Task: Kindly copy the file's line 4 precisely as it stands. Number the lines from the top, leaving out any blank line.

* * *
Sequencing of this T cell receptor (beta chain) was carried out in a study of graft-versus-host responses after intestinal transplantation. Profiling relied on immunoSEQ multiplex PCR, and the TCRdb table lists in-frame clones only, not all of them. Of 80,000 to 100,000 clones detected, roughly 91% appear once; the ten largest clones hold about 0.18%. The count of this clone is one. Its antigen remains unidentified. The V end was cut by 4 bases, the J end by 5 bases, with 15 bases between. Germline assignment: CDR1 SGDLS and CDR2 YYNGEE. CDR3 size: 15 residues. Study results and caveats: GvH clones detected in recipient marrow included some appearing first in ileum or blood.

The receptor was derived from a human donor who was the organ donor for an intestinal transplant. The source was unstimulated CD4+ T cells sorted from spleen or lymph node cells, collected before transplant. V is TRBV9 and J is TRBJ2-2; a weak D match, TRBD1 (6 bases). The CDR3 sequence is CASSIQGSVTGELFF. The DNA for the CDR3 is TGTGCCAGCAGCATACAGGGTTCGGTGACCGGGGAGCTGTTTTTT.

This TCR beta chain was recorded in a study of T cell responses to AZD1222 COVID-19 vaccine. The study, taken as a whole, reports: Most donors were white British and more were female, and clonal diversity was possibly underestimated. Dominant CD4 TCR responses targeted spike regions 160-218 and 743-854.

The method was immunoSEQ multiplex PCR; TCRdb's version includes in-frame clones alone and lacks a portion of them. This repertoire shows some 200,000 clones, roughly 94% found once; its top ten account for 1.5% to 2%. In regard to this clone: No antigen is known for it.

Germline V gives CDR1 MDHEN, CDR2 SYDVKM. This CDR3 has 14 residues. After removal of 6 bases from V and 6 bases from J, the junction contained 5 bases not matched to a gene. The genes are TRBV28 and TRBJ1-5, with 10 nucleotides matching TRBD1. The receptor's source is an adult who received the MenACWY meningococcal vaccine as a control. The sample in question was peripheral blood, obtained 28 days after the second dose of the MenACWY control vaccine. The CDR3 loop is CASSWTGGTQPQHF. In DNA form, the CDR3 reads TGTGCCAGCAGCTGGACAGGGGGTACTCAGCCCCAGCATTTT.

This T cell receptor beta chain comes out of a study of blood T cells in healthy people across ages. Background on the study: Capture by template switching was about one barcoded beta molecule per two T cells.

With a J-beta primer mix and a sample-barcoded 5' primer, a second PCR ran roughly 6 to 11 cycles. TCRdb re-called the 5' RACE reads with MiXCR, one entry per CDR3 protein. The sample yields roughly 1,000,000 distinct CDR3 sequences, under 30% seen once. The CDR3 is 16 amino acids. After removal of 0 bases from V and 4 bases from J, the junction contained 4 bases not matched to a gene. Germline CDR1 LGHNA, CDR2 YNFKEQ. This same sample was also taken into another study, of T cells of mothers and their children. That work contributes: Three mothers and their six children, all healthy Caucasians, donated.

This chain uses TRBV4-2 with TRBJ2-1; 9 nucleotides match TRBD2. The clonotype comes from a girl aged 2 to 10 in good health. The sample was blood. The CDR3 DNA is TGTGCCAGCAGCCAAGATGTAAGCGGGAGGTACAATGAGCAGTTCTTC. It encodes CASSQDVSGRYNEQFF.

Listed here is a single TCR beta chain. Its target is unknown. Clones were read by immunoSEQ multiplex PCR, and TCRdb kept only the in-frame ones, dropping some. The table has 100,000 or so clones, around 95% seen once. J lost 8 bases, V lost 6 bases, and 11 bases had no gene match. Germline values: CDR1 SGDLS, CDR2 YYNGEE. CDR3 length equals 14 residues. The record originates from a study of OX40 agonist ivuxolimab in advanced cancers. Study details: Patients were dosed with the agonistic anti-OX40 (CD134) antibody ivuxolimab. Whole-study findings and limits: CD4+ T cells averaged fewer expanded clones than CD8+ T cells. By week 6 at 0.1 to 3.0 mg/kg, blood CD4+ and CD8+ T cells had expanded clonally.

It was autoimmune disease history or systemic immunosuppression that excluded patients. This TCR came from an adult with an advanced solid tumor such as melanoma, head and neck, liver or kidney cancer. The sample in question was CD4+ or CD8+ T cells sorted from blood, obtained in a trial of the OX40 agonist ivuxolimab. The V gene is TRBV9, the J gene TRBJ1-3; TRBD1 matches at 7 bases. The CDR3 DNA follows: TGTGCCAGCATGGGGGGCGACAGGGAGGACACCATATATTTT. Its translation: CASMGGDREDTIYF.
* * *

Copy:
The method was immunoSEQ multiplex PCR; TCRdb's version includes in-frame clones alone and lacks a portion of them. This repertoire shows some 200,000 clones, roughly 94% found once; its top ten account for 1.5% to 2%. In regard to this clone: No antigen is known for it.